Therefore, I cannot see any benefit for anyone, young or old, in any setting and under any circumstances to be exposed to anything Maharaji says or presents, including the techniques of Knowledge.  There are stages of the indoctrination process that take place.  For instance, those who have Knowledge are allowed to see certain videos while others are reserved for newcomers and those interested in learning more.  It's a specific recruiting tool that's been honed over the years through revisionism but it's the same message and the same cult.  It also takes a lot of time out of a person's life and in the process they are being conditioned to stop being critical in their youthful, independent minds. 

It's quite common for gurus and other group leaders to reinvent themselves over and over during their careers.  That doesn't make them less destructive to people, it only changes the outside wrappers.  Those youthful parties with videos are yet another method invented because Maharaji most certainly has a mission in life and he'll try to complete it at anyone's expense, including and especially young people who may be more open and vulnerable.

Be well,

Cynthia




Date:

  02/09/2004, 15:30:29

From:

  Anthony

To:

  Everyone

Subject:

  Re: You may be right, but...
Message:
Hi,

This is in answer to Cynth's post: 'Yes, you may be right, but..' below.

‘I had already read Doc's response to "Liberation" on the Cat's Whisker and found it to be yet another rationalization by a premie who has had K for a long time but claims he "got over" the concepts of the mind courtesy of Maharaji, even though the trappings of the cult at the time he was introduced were a "put off" to him. That is a declaration that Maharaji has powers greater than normal human beings. "Liberation" was claiming that Maharaji must come clean about the accusations on EPO in order to "clear the air" so that more propagation can take place. This was written by a premie and Doc responded.’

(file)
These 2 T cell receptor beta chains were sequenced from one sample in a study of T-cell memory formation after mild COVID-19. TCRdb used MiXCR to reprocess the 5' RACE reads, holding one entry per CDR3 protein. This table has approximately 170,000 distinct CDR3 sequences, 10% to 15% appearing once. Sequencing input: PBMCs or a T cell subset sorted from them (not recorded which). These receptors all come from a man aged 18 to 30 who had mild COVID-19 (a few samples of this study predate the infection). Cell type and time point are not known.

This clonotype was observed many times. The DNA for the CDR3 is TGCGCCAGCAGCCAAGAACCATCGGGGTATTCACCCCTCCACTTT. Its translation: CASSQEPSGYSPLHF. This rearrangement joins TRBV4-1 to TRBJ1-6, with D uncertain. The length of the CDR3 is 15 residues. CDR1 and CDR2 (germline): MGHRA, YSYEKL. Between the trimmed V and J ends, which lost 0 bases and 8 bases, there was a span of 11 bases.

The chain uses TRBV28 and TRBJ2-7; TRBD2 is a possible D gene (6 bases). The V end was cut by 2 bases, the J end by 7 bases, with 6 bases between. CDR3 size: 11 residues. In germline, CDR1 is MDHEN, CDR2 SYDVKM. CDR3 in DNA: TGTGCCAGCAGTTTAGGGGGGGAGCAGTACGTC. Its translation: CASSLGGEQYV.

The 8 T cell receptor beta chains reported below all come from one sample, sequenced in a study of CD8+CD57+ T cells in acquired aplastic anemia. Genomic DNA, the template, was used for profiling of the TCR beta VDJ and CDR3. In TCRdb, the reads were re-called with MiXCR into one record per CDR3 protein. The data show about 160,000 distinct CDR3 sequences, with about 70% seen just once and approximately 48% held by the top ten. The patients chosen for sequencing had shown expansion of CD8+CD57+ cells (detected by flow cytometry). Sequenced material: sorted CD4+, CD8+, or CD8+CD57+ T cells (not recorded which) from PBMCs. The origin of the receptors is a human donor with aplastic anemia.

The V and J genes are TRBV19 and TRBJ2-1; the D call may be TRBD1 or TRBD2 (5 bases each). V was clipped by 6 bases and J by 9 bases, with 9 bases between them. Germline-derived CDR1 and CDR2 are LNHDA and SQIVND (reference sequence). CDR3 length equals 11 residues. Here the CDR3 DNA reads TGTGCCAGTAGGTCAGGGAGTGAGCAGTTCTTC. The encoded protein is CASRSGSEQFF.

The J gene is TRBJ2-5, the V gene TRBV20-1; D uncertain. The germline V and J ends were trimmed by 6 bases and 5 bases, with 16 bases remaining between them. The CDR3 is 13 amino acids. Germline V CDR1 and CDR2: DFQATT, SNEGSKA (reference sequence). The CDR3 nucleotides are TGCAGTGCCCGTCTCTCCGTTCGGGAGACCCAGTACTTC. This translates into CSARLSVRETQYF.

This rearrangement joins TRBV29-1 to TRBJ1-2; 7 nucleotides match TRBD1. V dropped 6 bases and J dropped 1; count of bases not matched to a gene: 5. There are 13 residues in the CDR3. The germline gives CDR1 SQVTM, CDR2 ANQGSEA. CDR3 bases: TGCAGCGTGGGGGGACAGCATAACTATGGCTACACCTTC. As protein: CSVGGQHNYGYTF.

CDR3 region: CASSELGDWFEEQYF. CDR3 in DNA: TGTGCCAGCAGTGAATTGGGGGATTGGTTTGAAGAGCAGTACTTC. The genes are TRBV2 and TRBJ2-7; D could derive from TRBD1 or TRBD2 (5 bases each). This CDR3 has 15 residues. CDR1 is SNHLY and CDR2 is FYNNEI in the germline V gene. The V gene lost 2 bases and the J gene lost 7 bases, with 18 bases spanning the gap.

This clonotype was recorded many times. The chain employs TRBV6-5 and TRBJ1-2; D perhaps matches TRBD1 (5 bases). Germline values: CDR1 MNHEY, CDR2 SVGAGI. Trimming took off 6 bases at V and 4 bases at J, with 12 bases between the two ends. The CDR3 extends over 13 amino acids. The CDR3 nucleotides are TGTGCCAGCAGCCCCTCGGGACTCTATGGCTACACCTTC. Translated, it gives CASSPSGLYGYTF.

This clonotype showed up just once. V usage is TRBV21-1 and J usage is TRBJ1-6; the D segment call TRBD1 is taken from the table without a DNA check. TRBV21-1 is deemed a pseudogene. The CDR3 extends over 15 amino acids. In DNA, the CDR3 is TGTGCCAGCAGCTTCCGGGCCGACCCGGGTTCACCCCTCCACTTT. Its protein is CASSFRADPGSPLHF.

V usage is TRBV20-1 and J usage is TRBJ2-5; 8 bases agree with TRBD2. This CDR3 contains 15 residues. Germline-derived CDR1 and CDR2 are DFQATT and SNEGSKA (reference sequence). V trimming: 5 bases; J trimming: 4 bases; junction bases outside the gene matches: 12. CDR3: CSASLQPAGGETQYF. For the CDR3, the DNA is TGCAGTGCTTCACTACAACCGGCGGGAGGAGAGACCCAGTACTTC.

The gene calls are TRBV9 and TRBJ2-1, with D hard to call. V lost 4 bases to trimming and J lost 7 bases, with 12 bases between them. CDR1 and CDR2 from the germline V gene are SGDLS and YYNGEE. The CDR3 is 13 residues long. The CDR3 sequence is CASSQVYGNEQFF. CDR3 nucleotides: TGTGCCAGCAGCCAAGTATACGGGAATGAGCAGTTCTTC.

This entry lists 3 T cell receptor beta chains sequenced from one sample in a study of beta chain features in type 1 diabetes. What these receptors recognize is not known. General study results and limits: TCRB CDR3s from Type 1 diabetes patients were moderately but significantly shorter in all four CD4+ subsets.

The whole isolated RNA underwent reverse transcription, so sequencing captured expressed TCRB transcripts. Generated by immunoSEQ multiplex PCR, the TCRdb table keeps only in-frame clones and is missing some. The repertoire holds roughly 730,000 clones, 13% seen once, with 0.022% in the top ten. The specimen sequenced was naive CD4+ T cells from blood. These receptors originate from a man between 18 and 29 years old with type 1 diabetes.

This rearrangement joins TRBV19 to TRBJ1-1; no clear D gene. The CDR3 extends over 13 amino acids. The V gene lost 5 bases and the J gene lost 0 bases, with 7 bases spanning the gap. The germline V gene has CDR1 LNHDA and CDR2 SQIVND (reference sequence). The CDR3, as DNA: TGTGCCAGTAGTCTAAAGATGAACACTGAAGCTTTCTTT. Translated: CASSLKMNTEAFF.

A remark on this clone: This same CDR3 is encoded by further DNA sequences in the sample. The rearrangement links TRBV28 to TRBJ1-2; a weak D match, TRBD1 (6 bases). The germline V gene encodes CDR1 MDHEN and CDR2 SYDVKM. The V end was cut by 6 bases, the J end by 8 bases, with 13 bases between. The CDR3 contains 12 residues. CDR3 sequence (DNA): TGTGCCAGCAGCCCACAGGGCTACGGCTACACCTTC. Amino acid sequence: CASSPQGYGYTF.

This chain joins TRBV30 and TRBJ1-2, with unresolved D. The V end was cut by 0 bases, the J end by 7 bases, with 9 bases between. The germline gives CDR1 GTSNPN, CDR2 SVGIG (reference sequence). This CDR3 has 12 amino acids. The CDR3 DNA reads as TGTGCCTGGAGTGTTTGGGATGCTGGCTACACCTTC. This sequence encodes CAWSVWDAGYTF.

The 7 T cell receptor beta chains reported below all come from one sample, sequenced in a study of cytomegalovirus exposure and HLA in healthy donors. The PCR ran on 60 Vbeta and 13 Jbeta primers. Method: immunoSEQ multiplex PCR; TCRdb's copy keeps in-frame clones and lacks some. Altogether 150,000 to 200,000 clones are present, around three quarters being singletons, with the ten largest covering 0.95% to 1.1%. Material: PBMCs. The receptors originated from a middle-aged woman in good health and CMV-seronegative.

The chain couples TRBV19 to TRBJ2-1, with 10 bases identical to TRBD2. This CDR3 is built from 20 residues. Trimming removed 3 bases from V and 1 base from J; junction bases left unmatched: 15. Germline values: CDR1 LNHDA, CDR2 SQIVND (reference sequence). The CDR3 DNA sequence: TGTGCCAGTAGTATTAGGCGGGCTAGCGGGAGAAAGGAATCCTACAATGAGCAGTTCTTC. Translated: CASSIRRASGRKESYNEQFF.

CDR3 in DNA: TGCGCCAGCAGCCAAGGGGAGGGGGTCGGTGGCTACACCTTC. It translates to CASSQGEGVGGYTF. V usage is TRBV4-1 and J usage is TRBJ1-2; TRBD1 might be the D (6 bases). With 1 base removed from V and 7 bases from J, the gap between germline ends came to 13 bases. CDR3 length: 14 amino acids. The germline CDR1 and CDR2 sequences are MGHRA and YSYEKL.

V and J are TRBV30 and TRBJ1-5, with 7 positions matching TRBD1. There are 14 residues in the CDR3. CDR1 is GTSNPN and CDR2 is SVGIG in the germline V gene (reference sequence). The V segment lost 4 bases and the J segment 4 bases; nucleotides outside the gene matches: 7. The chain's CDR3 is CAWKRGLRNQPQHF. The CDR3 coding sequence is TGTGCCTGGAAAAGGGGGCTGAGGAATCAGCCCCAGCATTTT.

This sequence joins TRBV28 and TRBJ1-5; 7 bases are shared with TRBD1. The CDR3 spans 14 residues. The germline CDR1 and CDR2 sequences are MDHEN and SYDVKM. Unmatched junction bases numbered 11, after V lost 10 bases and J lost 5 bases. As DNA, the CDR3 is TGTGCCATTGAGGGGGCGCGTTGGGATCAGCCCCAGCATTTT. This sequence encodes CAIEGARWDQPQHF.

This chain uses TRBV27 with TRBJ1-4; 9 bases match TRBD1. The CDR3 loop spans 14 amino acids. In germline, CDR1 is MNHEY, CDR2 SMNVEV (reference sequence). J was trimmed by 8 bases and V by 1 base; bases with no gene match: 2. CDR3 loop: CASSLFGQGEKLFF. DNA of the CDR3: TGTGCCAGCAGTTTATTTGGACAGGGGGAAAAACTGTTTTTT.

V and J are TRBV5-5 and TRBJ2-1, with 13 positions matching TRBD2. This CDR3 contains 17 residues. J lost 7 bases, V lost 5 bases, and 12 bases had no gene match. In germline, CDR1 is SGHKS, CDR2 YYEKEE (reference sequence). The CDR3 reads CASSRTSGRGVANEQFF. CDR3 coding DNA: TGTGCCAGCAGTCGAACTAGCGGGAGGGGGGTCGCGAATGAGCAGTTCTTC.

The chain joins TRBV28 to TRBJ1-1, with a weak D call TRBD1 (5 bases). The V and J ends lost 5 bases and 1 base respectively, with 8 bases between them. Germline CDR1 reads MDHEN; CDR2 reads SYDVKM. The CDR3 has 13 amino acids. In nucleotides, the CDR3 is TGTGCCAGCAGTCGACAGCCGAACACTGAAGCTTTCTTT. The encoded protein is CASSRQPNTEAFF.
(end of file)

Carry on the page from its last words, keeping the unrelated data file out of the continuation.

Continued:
Without accusing Doc of anything, I think his response is a well-crafted presentation of the current revision. I think he is doing his best job (consciously or not) of presenting the current Party line, but maybe it is also false memory. Doc’s an astute guy, and he probably did have a measure of detachment from the strongest conditioning, but the notion of anyone sticking around for over 30 years who at the time was not enchanted by the notion of the Perfect Incarnation with more powers than ever before is quite unbelievable. Let’s just call it false or desired memory.
I think he is doing a service for someone he feels a deep love for, even though this means tampering quite fickly with factual reality.
I particularly enjoyed the ‘12 year-old kid’ mention. As Maharaji was 13 when he hit the West, this stands out immediately as one blur of fact too far.

To answer maybe inadequately the rest of your detailed post, I would agree that the basis of any cult or belief system is ideally to persuade the conscripts to abandon objective analysis and accept the Leader as sole source of reality.
I think, however, that the degree of success of this stratagem will always depend on a number of factors, chiefly their state of dependence, worldly inexperience, youth, educational background, general nous (common sense) and so on.
Some of the people who embraced Maharaji had actually had successful academic careers, and to them the idea of chucking up all objective reason would have been very difficult. I myself was in this category, which was why I was consistently refused Knowledge for months. I received it sort of by the back door, from a mahatma abroad who seemed very lenient and humanitarian.
Such people, I think, accepted the various underpinning ‘concepts’ of Knowledge and the Perfect Master as a series of key building blocks which gradually created a total paradigm.